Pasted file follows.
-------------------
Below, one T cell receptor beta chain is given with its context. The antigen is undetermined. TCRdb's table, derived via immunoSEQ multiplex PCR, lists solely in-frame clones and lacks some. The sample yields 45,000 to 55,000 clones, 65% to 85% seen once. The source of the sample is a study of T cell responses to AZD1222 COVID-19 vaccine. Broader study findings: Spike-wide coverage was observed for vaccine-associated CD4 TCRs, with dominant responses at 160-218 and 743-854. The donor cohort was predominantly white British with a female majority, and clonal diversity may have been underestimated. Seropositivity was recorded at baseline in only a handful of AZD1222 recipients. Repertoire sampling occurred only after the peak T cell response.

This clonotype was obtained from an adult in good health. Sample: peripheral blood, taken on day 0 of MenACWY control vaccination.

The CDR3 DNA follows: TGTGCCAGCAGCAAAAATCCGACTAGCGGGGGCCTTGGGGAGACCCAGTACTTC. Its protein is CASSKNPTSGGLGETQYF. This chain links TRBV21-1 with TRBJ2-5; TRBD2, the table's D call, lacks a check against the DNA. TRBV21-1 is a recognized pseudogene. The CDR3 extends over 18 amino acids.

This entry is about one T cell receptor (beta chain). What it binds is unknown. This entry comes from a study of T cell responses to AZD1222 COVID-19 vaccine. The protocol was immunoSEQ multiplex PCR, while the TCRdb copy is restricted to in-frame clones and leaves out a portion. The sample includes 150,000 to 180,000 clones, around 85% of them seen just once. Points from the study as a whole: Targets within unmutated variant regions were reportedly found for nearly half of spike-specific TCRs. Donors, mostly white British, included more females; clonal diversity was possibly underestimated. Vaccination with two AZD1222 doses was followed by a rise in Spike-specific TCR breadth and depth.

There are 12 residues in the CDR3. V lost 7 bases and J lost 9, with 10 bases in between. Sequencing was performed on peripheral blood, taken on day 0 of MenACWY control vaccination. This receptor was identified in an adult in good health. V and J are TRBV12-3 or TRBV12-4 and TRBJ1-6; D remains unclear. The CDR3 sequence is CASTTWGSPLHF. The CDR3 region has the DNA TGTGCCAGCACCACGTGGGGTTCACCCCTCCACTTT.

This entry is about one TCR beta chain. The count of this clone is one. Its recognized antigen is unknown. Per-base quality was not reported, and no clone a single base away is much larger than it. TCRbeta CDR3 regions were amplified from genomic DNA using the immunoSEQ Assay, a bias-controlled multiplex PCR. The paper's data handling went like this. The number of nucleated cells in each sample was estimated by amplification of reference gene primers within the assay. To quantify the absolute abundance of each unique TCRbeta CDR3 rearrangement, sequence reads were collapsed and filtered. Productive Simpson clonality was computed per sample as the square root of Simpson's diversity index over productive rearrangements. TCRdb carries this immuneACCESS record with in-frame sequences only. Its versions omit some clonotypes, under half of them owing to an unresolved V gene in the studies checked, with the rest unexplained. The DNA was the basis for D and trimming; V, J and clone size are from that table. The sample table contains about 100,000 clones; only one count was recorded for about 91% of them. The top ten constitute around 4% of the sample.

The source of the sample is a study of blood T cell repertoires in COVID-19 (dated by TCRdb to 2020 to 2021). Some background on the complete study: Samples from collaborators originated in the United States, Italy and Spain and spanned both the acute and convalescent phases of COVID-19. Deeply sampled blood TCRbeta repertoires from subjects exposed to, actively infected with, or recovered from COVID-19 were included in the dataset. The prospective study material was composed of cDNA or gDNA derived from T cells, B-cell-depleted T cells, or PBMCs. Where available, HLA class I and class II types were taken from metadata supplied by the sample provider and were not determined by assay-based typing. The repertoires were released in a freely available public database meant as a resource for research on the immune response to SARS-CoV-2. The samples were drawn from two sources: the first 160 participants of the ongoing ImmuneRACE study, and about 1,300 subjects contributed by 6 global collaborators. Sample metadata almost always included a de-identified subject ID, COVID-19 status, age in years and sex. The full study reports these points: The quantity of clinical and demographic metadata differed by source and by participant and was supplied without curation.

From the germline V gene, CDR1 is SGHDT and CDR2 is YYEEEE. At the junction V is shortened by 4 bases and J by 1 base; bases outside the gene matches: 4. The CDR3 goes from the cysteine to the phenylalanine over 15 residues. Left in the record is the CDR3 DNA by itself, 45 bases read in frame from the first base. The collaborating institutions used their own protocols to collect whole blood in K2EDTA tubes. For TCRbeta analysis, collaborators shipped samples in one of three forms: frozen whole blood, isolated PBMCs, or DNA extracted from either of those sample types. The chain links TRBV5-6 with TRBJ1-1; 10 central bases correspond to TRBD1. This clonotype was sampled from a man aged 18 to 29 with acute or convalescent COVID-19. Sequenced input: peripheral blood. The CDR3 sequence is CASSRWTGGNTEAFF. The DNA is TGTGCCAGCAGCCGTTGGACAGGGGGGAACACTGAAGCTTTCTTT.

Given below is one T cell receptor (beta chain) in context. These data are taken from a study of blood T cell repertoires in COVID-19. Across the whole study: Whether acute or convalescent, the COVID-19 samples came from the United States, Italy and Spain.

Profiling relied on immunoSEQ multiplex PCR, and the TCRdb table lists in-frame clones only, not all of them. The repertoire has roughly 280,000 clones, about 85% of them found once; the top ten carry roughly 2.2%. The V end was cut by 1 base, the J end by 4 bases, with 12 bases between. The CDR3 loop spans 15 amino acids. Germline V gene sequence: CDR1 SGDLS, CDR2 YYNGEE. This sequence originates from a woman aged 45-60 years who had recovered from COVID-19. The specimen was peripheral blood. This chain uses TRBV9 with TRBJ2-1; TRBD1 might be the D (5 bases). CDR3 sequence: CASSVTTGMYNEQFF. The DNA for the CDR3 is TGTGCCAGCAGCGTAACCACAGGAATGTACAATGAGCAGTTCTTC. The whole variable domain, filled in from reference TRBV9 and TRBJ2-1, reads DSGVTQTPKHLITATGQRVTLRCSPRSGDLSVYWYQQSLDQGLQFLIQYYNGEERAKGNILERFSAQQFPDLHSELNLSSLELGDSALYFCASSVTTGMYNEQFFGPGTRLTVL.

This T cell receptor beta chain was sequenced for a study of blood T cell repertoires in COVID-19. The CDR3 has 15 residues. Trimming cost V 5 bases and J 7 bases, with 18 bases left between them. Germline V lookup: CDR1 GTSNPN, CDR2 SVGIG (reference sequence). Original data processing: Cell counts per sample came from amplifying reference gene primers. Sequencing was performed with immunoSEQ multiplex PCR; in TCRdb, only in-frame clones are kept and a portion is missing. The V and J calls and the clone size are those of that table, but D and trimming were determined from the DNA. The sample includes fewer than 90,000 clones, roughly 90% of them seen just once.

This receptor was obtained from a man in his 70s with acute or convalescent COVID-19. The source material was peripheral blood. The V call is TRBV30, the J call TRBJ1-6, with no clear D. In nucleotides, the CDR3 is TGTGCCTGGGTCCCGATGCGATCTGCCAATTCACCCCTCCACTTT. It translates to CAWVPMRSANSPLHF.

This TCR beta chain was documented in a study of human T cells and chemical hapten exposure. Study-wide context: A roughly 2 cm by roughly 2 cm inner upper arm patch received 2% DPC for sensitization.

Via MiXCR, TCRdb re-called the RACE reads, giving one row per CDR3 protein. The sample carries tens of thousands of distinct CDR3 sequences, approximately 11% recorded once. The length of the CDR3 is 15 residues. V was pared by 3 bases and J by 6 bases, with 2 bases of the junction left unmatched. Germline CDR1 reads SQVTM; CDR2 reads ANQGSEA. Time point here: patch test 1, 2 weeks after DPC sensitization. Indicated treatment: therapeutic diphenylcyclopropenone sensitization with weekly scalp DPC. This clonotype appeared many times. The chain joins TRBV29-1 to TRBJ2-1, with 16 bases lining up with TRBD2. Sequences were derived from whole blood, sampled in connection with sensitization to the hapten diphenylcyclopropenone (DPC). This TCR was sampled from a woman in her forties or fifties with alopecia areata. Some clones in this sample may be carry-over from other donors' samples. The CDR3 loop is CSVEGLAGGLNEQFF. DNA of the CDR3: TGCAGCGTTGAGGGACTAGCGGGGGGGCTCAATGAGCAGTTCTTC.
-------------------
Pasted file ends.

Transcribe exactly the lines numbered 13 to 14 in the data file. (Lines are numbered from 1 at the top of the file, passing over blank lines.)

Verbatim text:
This TCR beta chain was documented in a study of human T cells and chemical hapten exposure. Study-wide context: A roughly 2 cm by roughly 2 cm inner upper arm patch received 2% DPC for sensitization.

Via MiXCR, TCRdb re-called the RACE reads, giving one row per CDR3 protein. The sample carries tens of thousands of distinct CDR3 sequences, approximately 11% recorded once. The length of the CDR3 is 15 residues. V was pared by 3 bases and J by 6 bases, with 2 bases of the junction left unmatched. Germline CDR1 reads SQVTM; CDR2 reads ANQGSEA. Time point here: patch test 1, 2 weeks after DPC sensitization. Indicated treatment: therapeutic diphenylcyclopropenone sensitization with weekly scalp DPC. This clonotype appeared many times. The chain joins TRBV29-1 to TRBJ2-1, with 16 bases lining up with TRBD2. Sequences were derived from whole blood, sampled in connection with sensitization to the hapten diphenylcyclopropenone (DPC). This TCR was sampled from a woman in her forties or fifties with alopecia areata. Some clones in this sample may be carry-over from other donors' samples. The CDR3 loop is CSVEGLAGGLNEQFF. DNA of the CDR3: TGCAGCGTTGAGGGACTAGCGGGGGGGCTCAATGAGCAGTTCTTC.